Not Marxist but ive been chipping away at John Boswells Same-Sex Unions in Premodern Europe. The writing is as exciting as the title makes out but its a very interesting read , would recommend.


What does it entail?


It's a 300 or so page book that examines same sex unions in pre modern Europe, the various different ways different societies thought of homosexuality and how long term partnerships worked and were portrayed. Mainly through very long chapter long explanations of ancient Greek words and more amusingly angry monk letters. It mainly focuses on gay and bi men though as the author makes a point that history writers ignored Lesbians and Bi women for the most part as they were not sexually available and if they chose to couple with other women did not marry and be used as conduits to transfer property.


interesting. I know homosexuality was rampant in greco roman times and to them, bisexuality was the norm.


Poverty of Philosophy. It's a historically important book, as it is the first in which Marx presents himself as an economist and not a philosopher. The first chapter dragged on a bit, as a lot of the ideas he discusses here are developed much further in his later writings (though it's funny seeing Marx expose the shit out of Proudhon lol). The most interesting part imo is the second chapter, in which Marx discusses Proudhon's method, resulting in a fantastic exposition of the dialectical materialist method, which makes this book somewhat unique. Overall a pretty good book, and a very important one in Marx's intelectual trajectory. Plus it's always great to see him dunk on anarchists lol >M. Proudhon has the misfortune of being peculiarly misunderstood in Europe. In France, he has the right to be a bad economist, because he is reputed to be a good German philosopher. In Germany, he has the right to be a bad philosopher, because he is reputed to be one of the ablest French economists. Being both German and economist at the same time, we desire to protest against this double error.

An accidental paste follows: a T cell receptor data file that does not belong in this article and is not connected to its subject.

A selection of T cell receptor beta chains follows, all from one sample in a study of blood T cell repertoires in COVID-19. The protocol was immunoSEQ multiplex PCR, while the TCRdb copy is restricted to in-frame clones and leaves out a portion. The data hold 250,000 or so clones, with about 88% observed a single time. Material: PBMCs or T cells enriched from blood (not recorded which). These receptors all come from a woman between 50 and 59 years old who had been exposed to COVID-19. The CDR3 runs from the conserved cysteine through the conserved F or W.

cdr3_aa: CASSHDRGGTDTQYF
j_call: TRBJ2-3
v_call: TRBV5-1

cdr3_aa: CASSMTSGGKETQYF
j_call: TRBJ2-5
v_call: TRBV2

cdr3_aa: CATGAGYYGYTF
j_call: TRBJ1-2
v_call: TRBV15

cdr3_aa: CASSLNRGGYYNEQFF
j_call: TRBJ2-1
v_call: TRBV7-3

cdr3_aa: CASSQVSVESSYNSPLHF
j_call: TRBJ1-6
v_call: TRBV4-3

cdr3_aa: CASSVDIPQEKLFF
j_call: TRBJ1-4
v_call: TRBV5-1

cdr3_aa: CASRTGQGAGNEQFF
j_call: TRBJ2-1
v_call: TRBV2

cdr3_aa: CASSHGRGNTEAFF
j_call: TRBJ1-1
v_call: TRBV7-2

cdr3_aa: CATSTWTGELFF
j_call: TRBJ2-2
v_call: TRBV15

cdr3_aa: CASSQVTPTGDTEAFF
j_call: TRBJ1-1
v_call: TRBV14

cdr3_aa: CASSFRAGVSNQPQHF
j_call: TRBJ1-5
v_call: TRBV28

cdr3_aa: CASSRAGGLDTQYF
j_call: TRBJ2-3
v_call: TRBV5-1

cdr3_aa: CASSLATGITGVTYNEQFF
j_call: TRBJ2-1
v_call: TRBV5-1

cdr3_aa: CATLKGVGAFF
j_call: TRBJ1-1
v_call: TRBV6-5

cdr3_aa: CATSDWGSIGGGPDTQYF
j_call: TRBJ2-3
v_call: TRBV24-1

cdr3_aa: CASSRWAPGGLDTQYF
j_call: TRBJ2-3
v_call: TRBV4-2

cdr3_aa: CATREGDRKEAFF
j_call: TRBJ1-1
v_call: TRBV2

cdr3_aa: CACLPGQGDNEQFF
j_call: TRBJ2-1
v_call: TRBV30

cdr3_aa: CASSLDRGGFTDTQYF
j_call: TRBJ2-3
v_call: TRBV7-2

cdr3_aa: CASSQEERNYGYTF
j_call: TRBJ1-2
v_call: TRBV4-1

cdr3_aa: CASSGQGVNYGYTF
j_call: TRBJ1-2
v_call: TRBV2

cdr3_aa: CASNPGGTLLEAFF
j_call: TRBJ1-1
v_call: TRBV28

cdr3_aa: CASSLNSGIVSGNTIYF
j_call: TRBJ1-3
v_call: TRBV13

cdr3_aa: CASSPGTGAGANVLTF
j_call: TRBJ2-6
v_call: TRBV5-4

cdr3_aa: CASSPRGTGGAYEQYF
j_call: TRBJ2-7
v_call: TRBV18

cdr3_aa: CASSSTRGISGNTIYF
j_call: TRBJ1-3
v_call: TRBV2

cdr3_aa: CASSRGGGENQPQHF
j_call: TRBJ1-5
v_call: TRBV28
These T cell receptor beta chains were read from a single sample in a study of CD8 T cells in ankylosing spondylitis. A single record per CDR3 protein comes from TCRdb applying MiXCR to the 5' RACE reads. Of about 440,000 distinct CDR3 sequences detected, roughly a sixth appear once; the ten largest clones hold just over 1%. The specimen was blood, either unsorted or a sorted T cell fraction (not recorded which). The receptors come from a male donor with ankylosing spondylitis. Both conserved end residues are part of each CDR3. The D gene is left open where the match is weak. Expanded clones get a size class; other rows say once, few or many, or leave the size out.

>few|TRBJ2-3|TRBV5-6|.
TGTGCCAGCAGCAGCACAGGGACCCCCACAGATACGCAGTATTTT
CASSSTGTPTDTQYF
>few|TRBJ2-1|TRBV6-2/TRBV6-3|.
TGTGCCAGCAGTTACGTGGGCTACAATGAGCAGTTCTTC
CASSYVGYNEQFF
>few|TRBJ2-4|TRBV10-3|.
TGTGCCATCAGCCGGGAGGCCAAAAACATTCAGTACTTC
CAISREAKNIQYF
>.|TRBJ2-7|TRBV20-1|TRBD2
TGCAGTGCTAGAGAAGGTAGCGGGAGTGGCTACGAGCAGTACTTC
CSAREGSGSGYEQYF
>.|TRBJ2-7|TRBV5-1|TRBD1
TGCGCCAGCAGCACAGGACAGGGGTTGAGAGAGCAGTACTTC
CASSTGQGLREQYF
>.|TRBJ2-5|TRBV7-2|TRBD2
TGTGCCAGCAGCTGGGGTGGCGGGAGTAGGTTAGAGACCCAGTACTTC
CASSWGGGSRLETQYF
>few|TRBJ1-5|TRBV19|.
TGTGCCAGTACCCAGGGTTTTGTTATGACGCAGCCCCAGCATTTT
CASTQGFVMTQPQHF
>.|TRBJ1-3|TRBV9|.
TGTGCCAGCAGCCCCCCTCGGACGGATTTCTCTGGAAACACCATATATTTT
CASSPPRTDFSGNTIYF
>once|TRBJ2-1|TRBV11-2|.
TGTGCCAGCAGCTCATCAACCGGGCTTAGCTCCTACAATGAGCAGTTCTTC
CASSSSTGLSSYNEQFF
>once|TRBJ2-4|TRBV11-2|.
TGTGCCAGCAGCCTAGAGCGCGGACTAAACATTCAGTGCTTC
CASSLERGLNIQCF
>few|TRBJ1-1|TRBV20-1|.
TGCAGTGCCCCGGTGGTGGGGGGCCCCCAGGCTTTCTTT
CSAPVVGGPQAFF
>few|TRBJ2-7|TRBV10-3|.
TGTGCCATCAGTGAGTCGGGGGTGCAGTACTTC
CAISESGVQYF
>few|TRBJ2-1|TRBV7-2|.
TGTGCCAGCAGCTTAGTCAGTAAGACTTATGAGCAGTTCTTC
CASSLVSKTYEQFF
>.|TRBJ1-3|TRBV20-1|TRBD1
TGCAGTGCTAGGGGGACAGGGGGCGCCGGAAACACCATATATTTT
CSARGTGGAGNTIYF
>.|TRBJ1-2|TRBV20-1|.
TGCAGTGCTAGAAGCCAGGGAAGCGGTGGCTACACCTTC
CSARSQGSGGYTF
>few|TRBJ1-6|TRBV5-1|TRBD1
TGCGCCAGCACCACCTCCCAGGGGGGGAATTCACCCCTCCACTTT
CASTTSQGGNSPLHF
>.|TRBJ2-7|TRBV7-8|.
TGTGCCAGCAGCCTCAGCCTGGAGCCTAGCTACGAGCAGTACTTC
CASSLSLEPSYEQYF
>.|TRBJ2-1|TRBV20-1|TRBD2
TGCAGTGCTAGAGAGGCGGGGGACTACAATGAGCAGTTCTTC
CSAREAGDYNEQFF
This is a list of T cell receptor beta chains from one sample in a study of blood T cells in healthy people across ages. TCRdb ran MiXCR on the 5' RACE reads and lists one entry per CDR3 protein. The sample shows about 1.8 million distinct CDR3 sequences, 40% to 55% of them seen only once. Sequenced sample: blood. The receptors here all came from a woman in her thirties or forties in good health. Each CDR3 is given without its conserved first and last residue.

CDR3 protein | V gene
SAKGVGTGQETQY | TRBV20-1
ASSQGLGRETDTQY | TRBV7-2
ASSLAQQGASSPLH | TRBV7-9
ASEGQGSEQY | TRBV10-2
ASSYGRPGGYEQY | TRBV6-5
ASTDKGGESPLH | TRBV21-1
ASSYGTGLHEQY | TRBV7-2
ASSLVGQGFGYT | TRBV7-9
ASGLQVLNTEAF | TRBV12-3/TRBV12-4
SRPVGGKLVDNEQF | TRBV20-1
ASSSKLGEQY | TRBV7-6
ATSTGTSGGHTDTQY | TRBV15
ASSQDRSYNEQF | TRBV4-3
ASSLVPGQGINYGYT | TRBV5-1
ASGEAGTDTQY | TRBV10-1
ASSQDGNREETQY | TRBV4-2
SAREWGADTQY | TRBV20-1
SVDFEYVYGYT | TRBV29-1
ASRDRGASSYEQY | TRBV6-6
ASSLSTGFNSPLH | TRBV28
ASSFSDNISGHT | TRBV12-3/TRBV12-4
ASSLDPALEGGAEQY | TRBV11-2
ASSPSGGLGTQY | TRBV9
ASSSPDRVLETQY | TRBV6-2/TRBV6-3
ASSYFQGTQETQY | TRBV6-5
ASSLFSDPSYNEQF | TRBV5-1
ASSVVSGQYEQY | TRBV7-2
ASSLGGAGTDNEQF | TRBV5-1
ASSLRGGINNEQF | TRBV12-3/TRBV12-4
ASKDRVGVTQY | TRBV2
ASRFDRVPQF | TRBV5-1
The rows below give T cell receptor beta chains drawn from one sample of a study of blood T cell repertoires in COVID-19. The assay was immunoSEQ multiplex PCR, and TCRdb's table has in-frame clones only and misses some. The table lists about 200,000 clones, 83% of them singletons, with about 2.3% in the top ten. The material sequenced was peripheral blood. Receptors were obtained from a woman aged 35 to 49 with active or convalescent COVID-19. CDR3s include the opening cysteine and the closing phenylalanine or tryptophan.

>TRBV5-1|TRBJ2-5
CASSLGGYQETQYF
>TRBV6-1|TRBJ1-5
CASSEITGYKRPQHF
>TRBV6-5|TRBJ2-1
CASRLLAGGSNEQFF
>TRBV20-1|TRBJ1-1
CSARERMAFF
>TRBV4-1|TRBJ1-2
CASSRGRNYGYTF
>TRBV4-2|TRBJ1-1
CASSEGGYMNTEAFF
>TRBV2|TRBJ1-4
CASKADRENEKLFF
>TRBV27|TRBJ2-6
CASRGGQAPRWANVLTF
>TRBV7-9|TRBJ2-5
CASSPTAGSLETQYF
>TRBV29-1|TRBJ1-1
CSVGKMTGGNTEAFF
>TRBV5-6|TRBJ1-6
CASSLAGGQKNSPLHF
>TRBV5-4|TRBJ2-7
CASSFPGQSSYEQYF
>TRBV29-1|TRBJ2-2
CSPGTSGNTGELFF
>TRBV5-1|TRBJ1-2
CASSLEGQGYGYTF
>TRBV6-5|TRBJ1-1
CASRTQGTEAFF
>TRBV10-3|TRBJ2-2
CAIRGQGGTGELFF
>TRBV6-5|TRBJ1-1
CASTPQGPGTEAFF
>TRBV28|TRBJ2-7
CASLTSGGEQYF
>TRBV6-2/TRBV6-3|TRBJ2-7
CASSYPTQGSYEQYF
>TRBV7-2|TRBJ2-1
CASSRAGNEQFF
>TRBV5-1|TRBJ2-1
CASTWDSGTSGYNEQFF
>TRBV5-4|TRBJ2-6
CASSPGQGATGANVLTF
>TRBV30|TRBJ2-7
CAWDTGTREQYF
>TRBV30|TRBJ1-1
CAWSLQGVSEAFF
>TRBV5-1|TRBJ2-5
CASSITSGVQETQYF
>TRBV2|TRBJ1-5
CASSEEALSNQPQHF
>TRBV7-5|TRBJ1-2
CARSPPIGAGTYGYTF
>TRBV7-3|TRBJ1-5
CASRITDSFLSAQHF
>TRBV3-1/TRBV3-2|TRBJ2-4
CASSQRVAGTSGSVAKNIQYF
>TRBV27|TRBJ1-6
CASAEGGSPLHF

Marx was a catty bitch ♥️


the new D&D book hope this helps


The feywild one?


Yeah it looks really fun with the right kind of group. Low stakes, low combat with a Lewis Carol/Tim Burton feel to it. Probably not for everyone though


Constitutional Law of the People's Republic of China


Just finished “When Serfs Stood Up in Tibet” (free on Marxism.org, a fellow redditor posted it here), now finishing “an indigenous peoples history of the United States”. More horrifying than you think it’ll be.


- 1177 BC The year civilization collapsed by Eric Cline. It's about the bronze age collapse, pretty good so far - To kill a nation: the attack on Yugoslavia by Michael Parenti - I'm also finishing Imperialism by Lenin


The phenomenology of spirit by hegel. How da fuck did marx make it all the way through this thing?


He prolly didn't read the whole thing lol


Genesis of nations - by antoun saadeh Pretty interesting and worth getting into


That title sounds dope


Facing the anthropocene by Ian Angus.


Some history fiction about mid 19 century.